•First-Time Buyers Report Fewer Initial Quality Problems: More than three-fourths (77%) of two-wheeler owners are first-time buyers, and they report fewer problems than those with previous ownership experience (138 PP100 vs. 200 PP100, respectively). The difference is largely influenced by problems in the engine and ride and handling categories. 

•Average Daily Kms Driven vs. Problem Incidence: Owners who ride their two-wheeler 41 kms or more per day (32%) report more problems than those who ride up to 40 Kms : 164 PP100 vs. 146 PP100, respectively—a difference of 18 PP100. 

•Overall Two-Wheeler Quality Influences Loyalty: Owners who experience fewer problems than expected (64%) are nearly three times as likely to recommend their two-wheeler model to family and friends as those who experience more problems than expected (23%). 

Model Results by Segment 

Award recipient segments include Scooters (executive) and Motorcycles (economy, executive, upper executive and premium). 

For Scooters, TVS Wego and Yamaha Alpha (72 PP100) tie for the highest rank among executive models.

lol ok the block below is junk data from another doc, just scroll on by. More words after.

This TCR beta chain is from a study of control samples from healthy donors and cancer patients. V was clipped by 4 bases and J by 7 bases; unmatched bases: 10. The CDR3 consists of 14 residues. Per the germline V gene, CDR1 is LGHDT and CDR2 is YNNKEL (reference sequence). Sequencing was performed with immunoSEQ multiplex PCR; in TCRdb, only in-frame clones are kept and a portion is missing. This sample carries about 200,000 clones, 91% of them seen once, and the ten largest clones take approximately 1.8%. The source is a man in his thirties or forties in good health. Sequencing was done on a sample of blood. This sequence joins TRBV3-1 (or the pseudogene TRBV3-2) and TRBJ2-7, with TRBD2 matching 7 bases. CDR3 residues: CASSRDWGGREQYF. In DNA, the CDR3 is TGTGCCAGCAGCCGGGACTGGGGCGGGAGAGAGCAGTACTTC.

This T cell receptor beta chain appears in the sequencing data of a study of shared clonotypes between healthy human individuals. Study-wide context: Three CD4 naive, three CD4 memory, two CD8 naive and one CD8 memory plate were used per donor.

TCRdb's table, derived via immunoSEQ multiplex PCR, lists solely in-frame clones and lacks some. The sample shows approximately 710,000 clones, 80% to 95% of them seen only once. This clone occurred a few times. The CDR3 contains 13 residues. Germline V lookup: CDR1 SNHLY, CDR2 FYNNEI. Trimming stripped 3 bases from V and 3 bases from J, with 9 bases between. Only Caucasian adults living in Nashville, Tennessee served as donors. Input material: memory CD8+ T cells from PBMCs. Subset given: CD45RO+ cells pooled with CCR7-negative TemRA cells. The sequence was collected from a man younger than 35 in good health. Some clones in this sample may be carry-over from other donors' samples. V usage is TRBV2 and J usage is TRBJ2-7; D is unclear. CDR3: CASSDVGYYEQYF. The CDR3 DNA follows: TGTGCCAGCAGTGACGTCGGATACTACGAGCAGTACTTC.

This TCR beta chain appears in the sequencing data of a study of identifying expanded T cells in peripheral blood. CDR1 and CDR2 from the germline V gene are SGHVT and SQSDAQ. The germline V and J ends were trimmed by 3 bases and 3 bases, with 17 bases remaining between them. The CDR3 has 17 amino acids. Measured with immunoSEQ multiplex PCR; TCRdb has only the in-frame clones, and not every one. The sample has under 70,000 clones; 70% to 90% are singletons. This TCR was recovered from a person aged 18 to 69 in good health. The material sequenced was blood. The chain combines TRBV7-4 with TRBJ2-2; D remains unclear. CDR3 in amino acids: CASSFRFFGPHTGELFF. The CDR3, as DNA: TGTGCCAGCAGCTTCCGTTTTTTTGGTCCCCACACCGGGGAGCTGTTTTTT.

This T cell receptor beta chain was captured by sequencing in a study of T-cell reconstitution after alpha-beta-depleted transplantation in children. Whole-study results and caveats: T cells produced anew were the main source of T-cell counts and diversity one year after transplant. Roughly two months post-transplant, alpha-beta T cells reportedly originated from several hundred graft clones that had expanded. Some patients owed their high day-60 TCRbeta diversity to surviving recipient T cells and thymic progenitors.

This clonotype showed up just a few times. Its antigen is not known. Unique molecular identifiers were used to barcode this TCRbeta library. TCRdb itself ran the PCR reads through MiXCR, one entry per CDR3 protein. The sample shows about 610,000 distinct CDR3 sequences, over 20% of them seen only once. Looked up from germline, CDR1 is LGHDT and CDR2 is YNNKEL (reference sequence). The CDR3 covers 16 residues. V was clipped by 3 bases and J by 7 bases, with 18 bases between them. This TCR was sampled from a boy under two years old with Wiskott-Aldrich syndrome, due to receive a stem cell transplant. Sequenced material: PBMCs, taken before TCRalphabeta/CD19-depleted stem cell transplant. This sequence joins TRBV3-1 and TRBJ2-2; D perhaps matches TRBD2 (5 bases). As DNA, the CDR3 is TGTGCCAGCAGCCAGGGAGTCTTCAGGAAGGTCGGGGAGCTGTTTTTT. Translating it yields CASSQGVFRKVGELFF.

For Motorcycles, Honda Dream Neo (102 PP100) ranks highest among economy models, and Hero Super Splendor (107 PP100) ranks highest among executive models. Debutant Suzuki Gixxer (105 PP100) ranks highest among upper executive models, and TVS Apache RTR 180 (105 PP100) ranks highest among premium models. 

The 2016 India Two-Wheeler Initial Quality Study (2WIQS) is based on evaluations from 9,329 vehicle owners who purchased a new vehicle between March 2015 and October 2015. The study includes 87 two-wheeler models from 10 makes. The study was fielded from September 2015 to December 2015 in 44 cities across India. 

Tractor After-Sales Services Suffer Due to Drop in Quality and Availability of Parts 

Customer satisfaction with tractor after-sales service in India has declined, due in large part to a drop in service quality and availability of parts, according to another study - 2016 India Tractor Customer Service Index (CSI) - released by J D Power on February 12.

The study, now in its second year, examines satisfaction among tractor owners in India who visited an authorised service centre for maintenance or repair work between the first 12 to 24 months of ownership. Overall customer satisfaction is based on a combined score of the service satisfaction and parts operation indices. The service satisfaction index measures overall satisfaction across four factors (listed in order of importance): service quality; service initiation; service handover and the service engineer. The parts operation index captures satisfaction across five attributes. Overall customer satisfaction is measured on a 1,000-point scale, with a higher score indicating higher satisfaction.